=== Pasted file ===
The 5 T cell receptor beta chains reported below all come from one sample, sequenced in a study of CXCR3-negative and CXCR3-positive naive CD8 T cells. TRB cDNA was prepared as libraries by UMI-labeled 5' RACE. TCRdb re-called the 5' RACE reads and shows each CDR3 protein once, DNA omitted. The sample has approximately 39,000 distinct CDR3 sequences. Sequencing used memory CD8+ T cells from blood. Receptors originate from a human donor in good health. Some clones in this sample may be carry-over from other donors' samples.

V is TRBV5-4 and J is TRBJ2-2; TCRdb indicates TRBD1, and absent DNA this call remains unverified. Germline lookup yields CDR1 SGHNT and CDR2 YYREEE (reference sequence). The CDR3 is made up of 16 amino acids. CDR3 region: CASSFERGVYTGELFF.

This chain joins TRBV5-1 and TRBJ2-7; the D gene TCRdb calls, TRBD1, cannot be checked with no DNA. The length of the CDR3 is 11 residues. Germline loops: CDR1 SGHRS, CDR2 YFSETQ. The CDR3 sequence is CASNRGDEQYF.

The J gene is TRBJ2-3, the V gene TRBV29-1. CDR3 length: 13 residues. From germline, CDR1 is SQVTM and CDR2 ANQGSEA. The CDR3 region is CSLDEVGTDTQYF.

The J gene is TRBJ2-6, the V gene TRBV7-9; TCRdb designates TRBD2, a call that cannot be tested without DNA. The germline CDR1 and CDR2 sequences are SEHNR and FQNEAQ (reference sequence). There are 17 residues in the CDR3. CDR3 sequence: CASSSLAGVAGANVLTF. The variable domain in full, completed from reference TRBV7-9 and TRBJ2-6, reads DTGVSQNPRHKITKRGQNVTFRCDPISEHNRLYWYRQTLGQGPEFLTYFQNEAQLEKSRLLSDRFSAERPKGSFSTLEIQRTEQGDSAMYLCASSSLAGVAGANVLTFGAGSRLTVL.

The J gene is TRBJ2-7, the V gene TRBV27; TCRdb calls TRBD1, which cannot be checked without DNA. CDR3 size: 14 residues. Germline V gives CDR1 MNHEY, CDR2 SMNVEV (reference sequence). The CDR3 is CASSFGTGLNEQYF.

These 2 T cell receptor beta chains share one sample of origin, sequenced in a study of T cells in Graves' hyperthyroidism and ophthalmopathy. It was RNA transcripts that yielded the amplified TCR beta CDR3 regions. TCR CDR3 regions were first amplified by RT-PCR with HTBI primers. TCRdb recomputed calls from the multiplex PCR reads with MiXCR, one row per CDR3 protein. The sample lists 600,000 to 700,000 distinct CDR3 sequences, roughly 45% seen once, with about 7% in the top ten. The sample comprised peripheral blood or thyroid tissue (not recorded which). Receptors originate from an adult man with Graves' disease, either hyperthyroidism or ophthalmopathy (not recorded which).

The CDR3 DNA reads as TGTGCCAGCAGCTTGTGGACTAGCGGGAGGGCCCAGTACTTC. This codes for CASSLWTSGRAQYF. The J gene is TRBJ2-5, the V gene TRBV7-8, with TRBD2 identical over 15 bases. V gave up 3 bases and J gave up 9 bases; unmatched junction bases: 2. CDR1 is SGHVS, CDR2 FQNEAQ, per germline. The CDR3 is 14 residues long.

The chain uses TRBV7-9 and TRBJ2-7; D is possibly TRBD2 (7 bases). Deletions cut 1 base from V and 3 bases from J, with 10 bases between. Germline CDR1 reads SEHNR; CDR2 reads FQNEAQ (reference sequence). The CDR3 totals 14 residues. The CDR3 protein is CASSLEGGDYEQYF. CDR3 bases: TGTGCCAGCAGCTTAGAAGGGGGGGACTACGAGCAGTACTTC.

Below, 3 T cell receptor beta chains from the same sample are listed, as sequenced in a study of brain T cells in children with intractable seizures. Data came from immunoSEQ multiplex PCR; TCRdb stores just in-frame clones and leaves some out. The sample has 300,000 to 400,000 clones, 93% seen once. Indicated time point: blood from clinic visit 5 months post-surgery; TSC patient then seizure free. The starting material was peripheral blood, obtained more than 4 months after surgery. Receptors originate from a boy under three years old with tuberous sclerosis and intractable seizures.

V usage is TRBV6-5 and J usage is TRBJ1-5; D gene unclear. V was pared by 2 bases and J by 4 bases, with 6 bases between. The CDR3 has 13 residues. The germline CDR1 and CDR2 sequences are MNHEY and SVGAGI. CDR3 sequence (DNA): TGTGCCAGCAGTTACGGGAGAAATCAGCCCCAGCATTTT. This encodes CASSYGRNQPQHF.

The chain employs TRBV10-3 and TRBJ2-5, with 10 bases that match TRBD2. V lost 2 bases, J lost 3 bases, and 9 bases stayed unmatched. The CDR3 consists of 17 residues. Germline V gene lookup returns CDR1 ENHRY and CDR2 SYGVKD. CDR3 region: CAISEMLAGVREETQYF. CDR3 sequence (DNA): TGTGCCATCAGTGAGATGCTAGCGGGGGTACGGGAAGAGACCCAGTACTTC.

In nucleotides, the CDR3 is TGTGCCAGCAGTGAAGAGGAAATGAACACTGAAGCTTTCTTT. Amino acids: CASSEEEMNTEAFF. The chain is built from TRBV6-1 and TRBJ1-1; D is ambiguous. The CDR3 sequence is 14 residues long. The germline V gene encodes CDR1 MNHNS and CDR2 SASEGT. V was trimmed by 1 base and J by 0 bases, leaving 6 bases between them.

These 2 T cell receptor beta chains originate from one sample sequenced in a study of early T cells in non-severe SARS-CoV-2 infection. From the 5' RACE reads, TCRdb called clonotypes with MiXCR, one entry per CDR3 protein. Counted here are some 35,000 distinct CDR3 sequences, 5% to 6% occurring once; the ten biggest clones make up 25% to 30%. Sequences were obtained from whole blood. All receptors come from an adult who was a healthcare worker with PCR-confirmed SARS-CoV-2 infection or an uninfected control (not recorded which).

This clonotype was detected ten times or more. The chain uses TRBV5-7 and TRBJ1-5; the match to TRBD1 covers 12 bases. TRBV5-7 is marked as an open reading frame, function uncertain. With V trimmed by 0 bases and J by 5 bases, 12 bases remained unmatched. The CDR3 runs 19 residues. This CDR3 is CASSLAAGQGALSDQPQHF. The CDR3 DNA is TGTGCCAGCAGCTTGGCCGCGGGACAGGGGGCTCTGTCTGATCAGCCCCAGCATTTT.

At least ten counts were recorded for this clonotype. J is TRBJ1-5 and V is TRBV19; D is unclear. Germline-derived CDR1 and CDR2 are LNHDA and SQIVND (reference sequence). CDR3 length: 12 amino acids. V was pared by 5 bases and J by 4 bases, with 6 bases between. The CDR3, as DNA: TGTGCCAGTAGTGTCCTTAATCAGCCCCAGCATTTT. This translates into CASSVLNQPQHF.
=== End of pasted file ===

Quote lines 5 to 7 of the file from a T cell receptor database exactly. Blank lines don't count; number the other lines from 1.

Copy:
The J gene is TRBJ2-6, the V gene TRBV7-9; TCRdb designates TRBD2, a call that cannot be tested without DNA. The germline CDR1 and CDR2 sequences are SEHNR and FQNEAQ (reference sequence). There are 17 residues in the CDR3. CDR3 sequence: CASSSLAGVAGANVLTF. The variable domain in full, completed from reference TRBV7-9 and TRBJ2-6, reads DTGVSQNPRHKITKRGQNVTFRCDPISEHNRLYWYRQTLGQGPEFLTYFQNEAQLEKSRLLSDRFSAERPKGSFSTLEIQRTEQGDSAMYLCASSSLAGVAGANVLTFGAGSRLTVL.

The J gene is TRBJ2-7, the V gene TRBV27; TCRdb calls TRBD1, which cannot be checked without DNA. CDR3 size: 14 residues. Germline V gives CDR1 MNHEY, CDR2 SMNVEV (reference sequence). The CDR3 is CASSFGTGLNEQYF.

These 2 T cell receptor beta chains share one sample of origin, sequenced in a study of T cells in Graves' hyperthyroidism and ophthalmopathy. It was RNA transcripts that yielded the amplified TCR beta CDR3 regions. TCR CDR3 regions were first amplified by RT-PCR with HTBI primers. TCRdb recomputed calls from the multiplex PCR reads with MiXCR, one row per CDR3 protein. The sample lists 600,000 to 700,000 distinct CDR3 sequences, roughly 45% seen once, with about 7% in the top ten. The sample comprised peripheral blood or thyroid tissue (not recorded which). Receptors originate from an adult man with Graves' disease, either hyperthyroidism or ophthalmopathy (not recorded which).